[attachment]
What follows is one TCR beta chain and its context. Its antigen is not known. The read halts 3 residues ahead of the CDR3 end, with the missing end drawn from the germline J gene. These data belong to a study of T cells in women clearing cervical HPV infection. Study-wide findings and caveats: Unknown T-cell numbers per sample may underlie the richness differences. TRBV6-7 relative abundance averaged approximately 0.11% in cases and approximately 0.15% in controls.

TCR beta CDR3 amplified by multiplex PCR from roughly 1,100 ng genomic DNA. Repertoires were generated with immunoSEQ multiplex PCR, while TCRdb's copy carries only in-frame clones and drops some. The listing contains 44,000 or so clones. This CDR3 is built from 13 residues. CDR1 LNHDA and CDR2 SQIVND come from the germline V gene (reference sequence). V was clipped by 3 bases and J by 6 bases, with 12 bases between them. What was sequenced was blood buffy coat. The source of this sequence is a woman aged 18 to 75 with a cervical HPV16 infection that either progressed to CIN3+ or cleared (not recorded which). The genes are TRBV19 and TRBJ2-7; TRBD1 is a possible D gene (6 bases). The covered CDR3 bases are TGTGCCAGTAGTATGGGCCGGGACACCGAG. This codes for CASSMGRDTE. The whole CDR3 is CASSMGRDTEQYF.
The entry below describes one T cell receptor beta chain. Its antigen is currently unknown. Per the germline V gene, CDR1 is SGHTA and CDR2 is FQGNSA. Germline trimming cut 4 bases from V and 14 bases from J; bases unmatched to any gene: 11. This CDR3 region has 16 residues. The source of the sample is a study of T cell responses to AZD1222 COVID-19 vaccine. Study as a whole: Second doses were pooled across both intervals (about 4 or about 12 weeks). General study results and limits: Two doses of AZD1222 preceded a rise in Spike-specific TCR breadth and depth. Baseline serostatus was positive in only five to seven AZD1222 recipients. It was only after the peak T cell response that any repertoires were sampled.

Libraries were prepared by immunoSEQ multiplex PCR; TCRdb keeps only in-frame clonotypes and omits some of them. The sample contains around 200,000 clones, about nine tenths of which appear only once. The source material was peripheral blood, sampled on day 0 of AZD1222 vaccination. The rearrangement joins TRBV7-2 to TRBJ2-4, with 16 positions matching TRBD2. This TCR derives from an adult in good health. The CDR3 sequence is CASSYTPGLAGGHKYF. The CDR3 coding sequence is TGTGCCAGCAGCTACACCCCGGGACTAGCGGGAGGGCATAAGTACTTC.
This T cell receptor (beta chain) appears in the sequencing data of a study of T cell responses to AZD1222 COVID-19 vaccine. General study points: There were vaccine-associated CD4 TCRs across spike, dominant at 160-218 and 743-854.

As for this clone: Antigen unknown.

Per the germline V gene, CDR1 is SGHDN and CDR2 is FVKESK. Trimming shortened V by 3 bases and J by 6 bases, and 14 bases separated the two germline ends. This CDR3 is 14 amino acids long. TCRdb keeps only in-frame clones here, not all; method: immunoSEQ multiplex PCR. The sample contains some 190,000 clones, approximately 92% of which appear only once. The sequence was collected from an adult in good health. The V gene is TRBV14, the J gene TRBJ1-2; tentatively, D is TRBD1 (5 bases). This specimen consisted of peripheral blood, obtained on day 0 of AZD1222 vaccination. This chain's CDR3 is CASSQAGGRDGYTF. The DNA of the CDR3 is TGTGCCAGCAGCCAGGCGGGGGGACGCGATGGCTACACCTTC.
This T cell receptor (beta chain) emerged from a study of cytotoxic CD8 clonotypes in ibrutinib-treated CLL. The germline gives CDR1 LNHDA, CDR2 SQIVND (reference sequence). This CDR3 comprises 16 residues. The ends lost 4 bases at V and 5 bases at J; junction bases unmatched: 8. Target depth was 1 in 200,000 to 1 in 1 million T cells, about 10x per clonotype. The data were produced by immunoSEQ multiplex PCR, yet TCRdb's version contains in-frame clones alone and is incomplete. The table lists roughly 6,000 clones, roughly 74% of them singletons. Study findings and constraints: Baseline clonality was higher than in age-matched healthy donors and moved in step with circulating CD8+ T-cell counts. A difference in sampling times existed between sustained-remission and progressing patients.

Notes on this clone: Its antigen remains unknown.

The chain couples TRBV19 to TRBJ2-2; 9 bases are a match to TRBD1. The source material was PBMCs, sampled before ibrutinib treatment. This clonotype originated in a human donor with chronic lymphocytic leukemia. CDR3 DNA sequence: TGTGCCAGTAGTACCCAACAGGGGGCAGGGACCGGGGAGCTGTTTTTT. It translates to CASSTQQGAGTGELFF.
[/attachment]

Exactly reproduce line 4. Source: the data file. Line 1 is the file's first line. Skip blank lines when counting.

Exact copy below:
Libraries were prepared by immunoSEQ multiplex PCR; TCRdb keeps only in-frame clonotypes and omits some of them. The sample contains around 200,000 clones, about nine tenths of which appear only once. The source material was peripheral blood, sampled on day 0 of AZD1222 vaccination. The rearrangement joins TRBV7-2 to TRBJ2-4, with 16 positions matching TRBD2. This TCR derives from an adult in good health. The CDR3 sequence is CASSYTPGLAGGHKYF. The CDR3 coding sequence is TGTGCCAGCAGCTACACCCCGGGACTAGCGGGAGGGCATAAGTACTTC.